It's this game that shows how Franklin will be remembered. Some will remember the 15-40 performance, the three turnovers. Missouri won in spite of Franklin. Others will remember the most meaningful throw, the 3rd-and-9 completion that set up the go-ahead score in a wild fourth quarter.

Likewise, some will remember the injuries, the inconsistent play. Others will remember the yardage piled up in heaping spoonfuls, the most successful rushing offenses in Pinkel's Missouri tenure, all with Franklin at the helm.

Next year, there will be a new quarterback atop the depth chart. Franklin will go on, most likely getting a look from NFL teams at the very least. New legacies will begin. But one legacy is finished, and that's the legacy of Franklin, the most enigmatic, divisive quarterback in Gary Pinkel's tenure.

What's important is that Franklin got the chance to say goodbye on Friday, and not fade away on the bench. He got the chance to finish what he started, even if it's just for one throw that will fade away as new quarterbacks come and go on Missouri's roster.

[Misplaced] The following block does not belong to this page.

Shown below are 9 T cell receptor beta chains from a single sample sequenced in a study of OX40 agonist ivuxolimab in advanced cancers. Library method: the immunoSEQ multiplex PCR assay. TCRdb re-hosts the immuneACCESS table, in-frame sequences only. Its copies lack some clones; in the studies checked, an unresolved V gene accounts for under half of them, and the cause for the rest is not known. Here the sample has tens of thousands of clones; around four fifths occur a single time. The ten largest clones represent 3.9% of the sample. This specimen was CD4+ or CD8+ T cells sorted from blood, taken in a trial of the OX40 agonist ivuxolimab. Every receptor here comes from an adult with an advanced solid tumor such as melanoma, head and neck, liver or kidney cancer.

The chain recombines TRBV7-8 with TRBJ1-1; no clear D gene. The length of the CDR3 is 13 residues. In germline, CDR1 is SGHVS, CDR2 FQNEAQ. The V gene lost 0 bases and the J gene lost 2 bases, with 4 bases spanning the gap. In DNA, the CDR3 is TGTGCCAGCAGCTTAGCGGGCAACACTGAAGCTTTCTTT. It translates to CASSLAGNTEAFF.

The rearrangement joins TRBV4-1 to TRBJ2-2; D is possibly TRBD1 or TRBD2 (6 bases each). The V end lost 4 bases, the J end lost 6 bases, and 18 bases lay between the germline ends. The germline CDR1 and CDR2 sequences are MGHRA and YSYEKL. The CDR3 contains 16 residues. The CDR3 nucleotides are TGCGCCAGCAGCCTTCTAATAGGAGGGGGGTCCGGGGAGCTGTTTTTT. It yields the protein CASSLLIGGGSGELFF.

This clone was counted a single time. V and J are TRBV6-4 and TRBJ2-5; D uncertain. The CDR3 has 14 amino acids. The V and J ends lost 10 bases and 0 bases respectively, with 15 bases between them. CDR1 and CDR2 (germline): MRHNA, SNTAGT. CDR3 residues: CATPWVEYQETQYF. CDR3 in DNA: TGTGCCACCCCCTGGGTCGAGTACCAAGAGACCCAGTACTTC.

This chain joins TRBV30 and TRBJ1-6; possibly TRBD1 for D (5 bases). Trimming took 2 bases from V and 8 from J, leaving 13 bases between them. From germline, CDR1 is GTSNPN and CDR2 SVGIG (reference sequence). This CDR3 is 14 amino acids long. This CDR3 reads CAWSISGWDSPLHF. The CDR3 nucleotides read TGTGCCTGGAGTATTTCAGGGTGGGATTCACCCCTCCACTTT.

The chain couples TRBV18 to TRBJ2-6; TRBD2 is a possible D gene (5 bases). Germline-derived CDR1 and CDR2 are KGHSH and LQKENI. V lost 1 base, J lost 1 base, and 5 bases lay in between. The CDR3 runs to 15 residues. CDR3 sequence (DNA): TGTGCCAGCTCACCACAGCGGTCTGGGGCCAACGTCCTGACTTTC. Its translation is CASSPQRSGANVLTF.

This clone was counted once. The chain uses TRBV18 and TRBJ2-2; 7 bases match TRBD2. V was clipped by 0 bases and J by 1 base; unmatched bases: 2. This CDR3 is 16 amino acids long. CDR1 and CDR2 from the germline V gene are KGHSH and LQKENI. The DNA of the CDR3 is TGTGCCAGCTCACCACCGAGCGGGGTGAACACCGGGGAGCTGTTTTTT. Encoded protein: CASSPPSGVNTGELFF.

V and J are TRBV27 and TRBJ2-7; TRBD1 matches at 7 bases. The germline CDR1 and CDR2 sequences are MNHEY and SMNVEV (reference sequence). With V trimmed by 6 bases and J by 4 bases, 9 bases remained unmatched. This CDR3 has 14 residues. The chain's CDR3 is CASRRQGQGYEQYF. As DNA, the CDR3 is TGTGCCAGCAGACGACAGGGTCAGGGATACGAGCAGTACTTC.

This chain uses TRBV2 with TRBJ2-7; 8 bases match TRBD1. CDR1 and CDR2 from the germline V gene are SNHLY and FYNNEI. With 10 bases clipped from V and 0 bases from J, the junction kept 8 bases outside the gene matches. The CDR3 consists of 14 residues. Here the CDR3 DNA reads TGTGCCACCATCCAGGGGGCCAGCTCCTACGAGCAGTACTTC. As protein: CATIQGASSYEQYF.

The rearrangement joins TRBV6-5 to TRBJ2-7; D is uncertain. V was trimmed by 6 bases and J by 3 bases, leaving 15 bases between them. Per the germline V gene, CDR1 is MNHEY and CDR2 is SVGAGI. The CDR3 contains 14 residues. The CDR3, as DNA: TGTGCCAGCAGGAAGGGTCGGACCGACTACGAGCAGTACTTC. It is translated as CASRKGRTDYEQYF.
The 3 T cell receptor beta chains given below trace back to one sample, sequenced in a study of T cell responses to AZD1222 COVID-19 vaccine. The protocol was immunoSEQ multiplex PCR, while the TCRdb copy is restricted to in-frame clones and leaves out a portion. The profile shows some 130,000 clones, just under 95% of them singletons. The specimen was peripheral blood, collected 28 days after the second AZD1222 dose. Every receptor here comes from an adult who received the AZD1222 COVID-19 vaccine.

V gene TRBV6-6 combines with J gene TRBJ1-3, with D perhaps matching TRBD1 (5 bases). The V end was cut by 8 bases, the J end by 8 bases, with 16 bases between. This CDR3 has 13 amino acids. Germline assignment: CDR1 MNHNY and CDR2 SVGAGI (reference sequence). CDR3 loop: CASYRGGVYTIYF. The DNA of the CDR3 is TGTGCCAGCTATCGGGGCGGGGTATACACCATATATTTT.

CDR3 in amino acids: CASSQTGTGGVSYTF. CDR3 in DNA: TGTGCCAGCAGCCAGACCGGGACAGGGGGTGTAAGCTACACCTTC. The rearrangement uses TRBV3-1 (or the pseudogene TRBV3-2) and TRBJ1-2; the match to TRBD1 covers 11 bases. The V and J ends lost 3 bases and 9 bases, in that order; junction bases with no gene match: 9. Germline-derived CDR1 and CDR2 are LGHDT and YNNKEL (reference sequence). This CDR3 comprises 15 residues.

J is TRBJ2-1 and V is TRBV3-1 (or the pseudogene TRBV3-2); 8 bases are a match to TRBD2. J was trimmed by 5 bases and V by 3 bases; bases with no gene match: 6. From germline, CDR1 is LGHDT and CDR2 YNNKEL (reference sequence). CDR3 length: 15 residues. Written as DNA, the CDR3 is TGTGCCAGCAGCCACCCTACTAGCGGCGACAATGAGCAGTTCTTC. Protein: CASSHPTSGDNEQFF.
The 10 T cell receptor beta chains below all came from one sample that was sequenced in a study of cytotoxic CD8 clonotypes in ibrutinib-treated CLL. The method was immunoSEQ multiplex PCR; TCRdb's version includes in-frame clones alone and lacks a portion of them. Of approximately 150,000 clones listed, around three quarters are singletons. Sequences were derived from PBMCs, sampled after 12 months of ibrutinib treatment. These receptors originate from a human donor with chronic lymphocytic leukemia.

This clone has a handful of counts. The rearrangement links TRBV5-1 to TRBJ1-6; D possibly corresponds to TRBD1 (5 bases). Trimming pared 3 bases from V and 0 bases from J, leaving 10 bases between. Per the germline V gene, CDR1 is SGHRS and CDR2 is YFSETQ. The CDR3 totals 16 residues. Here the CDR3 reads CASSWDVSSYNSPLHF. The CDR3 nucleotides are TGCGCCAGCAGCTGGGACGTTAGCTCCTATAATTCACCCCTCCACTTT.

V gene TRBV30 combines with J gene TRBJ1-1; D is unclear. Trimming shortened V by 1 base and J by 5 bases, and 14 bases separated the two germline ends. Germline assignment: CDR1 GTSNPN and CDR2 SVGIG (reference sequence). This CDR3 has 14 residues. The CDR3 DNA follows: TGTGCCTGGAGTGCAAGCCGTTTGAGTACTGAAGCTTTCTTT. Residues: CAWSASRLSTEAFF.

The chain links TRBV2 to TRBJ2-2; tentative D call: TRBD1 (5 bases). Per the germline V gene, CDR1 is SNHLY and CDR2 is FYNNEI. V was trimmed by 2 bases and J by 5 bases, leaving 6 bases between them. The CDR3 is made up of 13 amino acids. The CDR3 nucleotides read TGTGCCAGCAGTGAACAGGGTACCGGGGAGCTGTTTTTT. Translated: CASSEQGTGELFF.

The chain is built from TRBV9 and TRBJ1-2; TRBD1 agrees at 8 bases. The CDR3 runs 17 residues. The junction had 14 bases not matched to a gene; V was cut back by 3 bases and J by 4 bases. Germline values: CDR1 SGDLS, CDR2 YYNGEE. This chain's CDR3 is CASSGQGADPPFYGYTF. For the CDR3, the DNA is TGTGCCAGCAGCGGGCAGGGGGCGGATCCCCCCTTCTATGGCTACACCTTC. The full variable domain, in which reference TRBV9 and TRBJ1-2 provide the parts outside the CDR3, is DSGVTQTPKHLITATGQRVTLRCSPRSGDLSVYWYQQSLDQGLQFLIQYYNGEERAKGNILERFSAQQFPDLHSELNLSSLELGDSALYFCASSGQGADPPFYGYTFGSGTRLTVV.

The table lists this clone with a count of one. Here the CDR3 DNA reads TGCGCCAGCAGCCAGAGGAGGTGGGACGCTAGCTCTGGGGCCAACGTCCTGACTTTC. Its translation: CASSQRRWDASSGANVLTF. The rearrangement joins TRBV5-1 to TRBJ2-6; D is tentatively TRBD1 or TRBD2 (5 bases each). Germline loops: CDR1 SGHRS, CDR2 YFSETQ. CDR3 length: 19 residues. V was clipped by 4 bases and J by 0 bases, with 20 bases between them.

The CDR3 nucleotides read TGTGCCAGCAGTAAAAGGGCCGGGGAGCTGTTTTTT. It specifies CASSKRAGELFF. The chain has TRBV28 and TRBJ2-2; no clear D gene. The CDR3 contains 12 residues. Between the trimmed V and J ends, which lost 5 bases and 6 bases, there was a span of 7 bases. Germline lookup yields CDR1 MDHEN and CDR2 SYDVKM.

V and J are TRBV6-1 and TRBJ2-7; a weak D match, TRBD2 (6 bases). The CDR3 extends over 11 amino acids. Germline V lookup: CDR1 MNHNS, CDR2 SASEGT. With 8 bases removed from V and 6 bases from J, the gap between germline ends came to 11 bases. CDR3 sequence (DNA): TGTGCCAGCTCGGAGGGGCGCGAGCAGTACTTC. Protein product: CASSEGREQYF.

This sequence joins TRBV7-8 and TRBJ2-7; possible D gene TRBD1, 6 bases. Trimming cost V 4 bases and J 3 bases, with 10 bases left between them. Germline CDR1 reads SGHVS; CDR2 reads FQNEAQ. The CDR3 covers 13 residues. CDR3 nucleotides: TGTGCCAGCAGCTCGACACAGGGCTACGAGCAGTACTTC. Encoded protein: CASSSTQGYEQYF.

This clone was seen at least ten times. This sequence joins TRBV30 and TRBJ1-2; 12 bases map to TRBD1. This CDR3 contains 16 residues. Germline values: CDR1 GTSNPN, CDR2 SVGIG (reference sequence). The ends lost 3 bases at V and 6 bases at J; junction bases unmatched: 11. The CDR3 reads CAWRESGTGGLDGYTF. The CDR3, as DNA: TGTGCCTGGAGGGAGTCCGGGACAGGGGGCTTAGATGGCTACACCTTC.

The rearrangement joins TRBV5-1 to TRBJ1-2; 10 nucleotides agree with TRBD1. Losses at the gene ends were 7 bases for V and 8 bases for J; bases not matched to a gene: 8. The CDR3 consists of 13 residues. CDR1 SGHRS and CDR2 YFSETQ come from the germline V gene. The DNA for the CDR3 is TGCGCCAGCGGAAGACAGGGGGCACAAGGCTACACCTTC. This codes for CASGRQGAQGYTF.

There will always be shinier, more attractive quarterbacks on the roster. On every roster. But the player who compared his Missouri career to the "small, dinky rock" he picked up on senior night got a chance to show that faith can be rewarded.

Not all goodbyes are spectacular, ride-off-into-the-Texas-sunset moments. Not all goodbyes are emotional tearjerkers. A fitting goodbye doesn't have to be something memorable.

Sometimes, a goodbye is just a goodbye. By sticking with his senior, Gary Pinkel gave James Franklin the chance to say goodbye with his play on the field. That's the most fitting goodbye of all.